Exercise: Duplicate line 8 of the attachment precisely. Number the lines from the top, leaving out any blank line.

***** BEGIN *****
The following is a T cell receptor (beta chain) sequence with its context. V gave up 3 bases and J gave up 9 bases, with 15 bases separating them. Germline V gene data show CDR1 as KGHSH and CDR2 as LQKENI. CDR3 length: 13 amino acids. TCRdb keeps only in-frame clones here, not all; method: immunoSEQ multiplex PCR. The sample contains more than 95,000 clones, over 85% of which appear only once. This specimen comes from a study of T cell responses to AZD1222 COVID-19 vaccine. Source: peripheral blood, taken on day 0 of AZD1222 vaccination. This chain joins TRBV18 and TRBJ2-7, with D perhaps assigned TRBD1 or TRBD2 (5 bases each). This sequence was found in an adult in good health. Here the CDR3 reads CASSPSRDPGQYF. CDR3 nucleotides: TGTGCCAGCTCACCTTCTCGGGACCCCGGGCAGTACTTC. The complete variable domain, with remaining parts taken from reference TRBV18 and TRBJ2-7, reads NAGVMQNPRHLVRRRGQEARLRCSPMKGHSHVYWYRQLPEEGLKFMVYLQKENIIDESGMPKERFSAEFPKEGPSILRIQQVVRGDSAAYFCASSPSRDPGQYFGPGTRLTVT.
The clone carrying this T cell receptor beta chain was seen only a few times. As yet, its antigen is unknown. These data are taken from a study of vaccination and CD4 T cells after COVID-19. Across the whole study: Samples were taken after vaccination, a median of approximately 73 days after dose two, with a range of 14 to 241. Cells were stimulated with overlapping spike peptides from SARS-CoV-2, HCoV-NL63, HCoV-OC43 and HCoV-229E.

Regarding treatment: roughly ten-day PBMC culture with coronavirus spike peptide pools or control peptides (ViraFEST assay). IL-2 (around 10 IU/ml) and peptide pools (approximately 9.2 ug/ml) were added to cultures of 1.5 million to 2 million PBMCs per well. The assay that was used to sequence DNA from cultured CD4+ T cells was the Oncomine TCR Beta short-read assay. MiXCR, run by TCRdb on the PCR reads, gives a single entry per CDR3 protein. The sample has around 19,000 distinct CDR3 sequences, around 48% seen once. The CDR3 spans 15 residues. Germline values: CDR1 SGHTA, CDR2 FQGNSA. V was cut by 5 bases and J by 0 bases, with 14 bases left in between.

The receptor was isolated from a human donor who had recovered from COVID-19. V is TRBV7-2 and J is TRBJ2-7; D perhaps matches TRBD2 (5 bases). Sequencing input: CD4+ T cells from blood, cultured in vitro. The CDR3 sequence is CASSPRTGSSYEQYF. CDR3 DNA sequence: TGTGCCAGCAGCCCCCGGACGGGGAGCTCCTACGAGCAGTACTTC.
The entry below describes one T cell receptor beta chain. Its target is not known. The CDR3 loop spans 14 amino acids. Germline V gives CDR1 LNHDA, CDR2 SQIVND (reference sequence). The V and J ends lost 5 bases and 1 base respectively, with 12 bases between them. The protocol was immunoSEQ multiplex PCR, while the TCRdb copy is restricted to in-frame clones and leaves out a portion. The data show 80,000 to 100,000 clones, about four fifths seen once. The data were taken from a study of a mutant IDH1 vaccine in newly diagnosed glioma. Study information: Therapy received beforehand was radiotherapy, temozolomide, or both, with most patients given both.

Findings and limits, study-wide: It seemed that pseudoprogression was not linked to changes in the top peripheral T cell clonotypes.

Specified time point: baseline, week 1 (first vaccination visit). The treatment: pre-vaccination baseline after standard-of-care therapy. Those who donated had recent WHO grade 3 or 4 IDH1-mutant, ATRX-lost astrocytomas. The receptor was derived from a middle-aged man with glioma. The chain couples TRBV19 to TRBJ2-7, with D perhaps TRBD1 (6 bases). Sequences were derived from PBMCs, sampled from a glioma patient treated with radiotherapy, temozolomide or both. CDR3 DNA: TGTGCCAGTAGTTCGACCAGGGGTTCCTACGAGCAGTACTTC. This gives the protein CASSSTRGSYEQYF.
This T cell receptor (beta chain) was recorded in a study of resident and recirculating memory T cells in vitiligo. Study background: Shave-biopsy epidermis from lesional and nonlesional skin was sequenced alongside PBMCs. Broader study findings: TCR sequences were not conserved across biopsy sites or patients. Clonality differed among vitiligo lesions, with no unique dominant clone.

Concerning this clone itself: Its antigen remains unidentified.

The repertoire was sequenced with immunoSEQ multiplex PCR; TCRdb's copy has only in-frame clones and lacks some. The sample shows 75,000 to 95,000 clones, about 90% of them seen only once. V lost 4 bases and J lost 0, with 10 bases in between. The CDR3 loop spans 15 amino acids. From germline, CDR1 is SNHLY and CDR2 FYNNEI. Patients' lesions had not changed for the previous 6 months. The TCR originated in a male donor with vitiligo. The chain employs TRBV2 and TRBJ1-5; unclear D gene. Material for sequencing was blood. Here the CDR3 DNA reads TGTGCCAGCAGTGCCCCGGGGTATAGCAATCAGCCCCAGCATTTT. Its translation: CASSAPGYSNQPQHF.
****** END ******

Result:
This T cell receptor (beta chain) was recorded in a study of resident and recirculating memory T cells in vitiligo. Study background: Shave-biopsy epidermis from lesional and nonlesional skin was sequenced alongside PBMCs. Broader study findings: TCR sequences were not conserved across biopsy sites or patients. Clonality differed among vitiligo lesions, with no unique dominant clone.